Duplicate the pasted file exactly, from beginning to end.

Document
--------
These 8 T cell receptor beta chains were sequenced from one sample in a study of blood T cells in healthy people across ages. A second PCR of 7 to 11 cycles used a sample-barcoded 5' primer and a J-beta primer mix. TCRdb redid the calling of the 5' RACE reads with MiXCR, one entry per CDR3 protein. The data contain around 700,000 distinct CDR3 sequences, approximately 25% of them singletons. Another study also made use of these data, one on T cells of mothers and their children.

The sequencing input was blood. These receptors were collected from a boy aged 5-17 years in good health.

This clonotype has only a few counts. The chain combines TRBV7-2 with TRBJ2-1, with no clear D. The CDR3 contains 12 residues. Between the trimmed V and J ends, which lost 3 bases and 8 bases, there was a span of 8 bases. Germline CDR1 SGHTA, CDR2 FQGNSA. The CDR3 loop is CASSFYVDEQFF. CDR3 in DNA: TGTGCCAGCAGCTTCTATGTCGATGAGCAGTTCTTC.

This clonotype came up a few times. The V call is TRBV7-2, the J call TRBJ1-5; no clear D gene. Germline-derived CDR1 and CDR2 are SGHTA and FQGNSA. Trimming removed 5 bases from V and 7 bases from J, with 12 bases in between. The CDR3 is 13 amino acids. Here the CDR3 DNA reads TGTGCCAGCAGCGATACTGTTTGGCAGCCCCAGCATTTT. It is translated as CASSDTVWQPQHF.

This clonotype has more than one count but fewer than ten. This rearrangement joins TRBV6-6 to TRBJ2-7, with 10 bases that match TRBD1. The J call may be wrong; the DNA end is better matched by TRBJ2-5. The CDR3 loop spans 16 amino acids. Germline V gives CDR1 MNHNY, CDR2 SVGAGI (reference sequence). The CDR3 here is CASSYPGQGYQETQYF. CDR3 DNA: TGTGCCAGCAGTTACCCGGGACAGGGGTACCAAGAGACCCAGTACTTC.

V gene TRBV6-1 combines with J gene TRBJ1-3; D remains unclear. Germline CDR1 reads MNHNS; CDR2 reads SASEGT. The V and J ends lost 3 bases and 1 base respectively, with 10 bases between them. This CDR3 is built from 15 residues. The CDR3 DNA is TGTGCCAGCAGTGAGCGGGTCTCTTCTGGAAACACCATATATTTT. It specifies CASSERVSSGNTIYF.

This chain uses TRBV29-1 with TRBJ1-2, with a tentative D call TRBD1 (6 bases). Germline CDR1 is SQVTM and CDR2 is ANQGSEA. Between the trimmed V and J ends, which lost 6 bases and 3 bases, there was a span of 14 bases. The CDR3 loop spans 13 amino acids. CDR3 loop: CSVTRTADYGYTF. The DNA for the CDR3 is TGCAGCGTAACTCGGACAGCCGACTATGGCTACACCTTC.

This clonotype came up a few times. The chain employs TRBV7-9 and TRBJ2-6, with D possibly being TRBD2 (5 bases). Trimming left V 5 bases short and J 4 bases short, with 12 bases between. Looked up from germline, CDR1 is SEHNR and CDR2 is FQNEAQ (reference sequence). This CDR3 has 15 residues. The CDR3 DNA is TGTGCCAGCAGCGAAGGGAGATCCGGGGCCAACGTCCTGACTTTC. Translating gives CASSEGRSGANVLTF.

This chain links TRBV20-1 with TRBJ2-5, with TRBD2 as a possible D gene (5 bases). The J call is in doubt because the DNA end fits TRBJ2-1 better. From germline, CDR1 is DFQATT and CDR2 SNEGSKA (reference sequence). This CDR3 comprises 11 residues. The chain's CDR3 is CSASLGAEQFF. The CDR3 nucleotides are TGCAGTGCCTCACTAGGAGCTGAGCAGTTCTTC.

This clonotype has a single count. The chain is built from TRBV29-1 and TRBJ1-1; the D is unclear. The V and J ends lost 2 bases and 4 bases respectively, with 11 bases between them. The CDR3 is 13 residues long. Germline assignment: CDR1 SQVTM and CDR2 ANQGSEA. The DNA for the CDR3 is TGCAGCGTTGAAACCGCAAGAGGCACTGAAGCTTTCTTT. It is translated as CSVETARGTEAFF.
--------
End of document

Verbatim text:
These 8 T cell receptor beta chains were sequenced from one sample in a study of blood T cells in healthy people across ages. A second PCR of 7 to 11 cycles used a sample-barcoded 5' primer and a J-beta primer mix. TCRdb redid the calling of the 5' RACE reads with MiXCR, one entry per CDR3 protein. The data contain around 700,000 distinct CDR3 sequences, approximately 25% of them singletons. Another study also made use of these data, one on T cells of mothers and their children.

The sequencing input was blood. These receptors were collected from a boy aged 5-17 years in good health.

This clonotype has only a few counts. The chain combines TRBV7-2 with TRBJ2-1, with no clear D. The CDR3 contains 12 residues. Between the trimmed V and J ends, which lost 3 bases and 8 bases, there was a span of 8 bases. Germline CDR1 SGHTA, CDR2 FQGNSA. The CDR3 loop is CASSFYVDEQFF. CDR3 in DNA: TGTGCCAGCAGCTTCTATGTCGATGAGCAGTTCTTC.

This clonotype came up a few times. The V call is TRBV7-2, the J call TRBJ1-5; no clear D gene. Germline-derived CDR1 and CDR2 are SGHTA and FQGNSA. Trimming removed 5 bases from V and 7 bases from J, with 12 bases in between. The CDR3 is 13 amino acids. Here the CDR3 DNA reads TGTGCCAGCAGCGATACTGTTTGGCAGCCCCAGCATTTT. It is translated as CASSDTVWQPQHF.

This clonotype has more than one count but fewer than ten. This rearrangement joins TRBV6-6 to TRBJ2-7, with 10 bases that match TRBD1. The J call may be wrong; the DNA end is better matched by TRBJ2-5. The CDR3 loop spans 16 amino acids. Germline V gives CDR1 MNHNY, CDR2 SVGAGI (reference sequence). The CDR3 here is CASSYPGQGYQETQYF. CDR3 DNA: TGTGCCAGCAGTTACCCGGGACAGGGGTACCAAGAGACCCAGTACTTC.

V gene TRBV6-1 combines with J gene TRBJ1-3; D remains unclear. Germline CDR1 reads MNHNS; CDR2 reads SASEGT. The V and J ends lost 3 bases and 1 base respectively, with 10 bases between them. This CDR3 is built from 15 residues. The CDR3 DNA is TGTGCCAGCAGTGAGCGGGTCTCTTCTGGAAACACCATATATTTT. It specifies CASSERVSSGNTIYF.

This chain uses TRBV29-1 with TRBJ1-2, with a tentative D call TRBD1 (6 bases). Germline CDR1 is SQVTM and CDR2 is ANQGSEA. Between the trimmed V and J ends, which lost 6 bases and 3 bases, there was a span of 14 bases. The CDR3 loop spans 13 amino acids. CDR3 loop: CSVTRTADYGYTF. The DNA for the CDR3 is TGCAGCGTAACTCGGACAGCCGACTATGGCTACACCTTC.

This clonotype came up a few times. The chain employs TRBV7-9 and TRBJ2-6, with D possibly being TRBD2 (5 bases). Trimming left V 5 bases short and J 4 bases short, with 12 bases between. Looked up from germline, CDR1 is SEHNR and CDR2 is FQNEAQ (reference sequence). This CDR3 has 15 residues. The CDR3 DNA is TGTGCCAGCAGCGAAGGGAGATCCGGGGCCAACGTCCTGACTTTC. Translating gives CASSEGRSGANVLTF.

This chain links TRBV20-1 with TRBJ2-5, with TRBD2 as a possible D gene (5 bases). The J call is in doubt because the DNA end fits TRBJ2-1 better. From germline, CDR1 is DFQATT and CDR2 SNEGSKA (reference sequence). This CDR3 comprises 11 residues. The chain's CDR3 is CSASLGAEQFF. The CDR3 nucleotides are TGCAGTGCCTCACTAGGAGCTGAGCAGTTCTTC.

This clonotype has a single count. The chain is built from TRBV29-1 and TRBJ1-1; the D is unclear. The V and J ends lost 2 bases and 4 bases respectively, with 11 bases between them. The CDR3 is 13 residues long. Germline assignment: CDR1 SQVTM and CDR2 ANQGSEA. The DNA for the CDR3 is TGCAGCGTTGAAACCGCAAGAGGCACTGAAGCTTTCTTT. It is translated as CSVETARGTEAFF.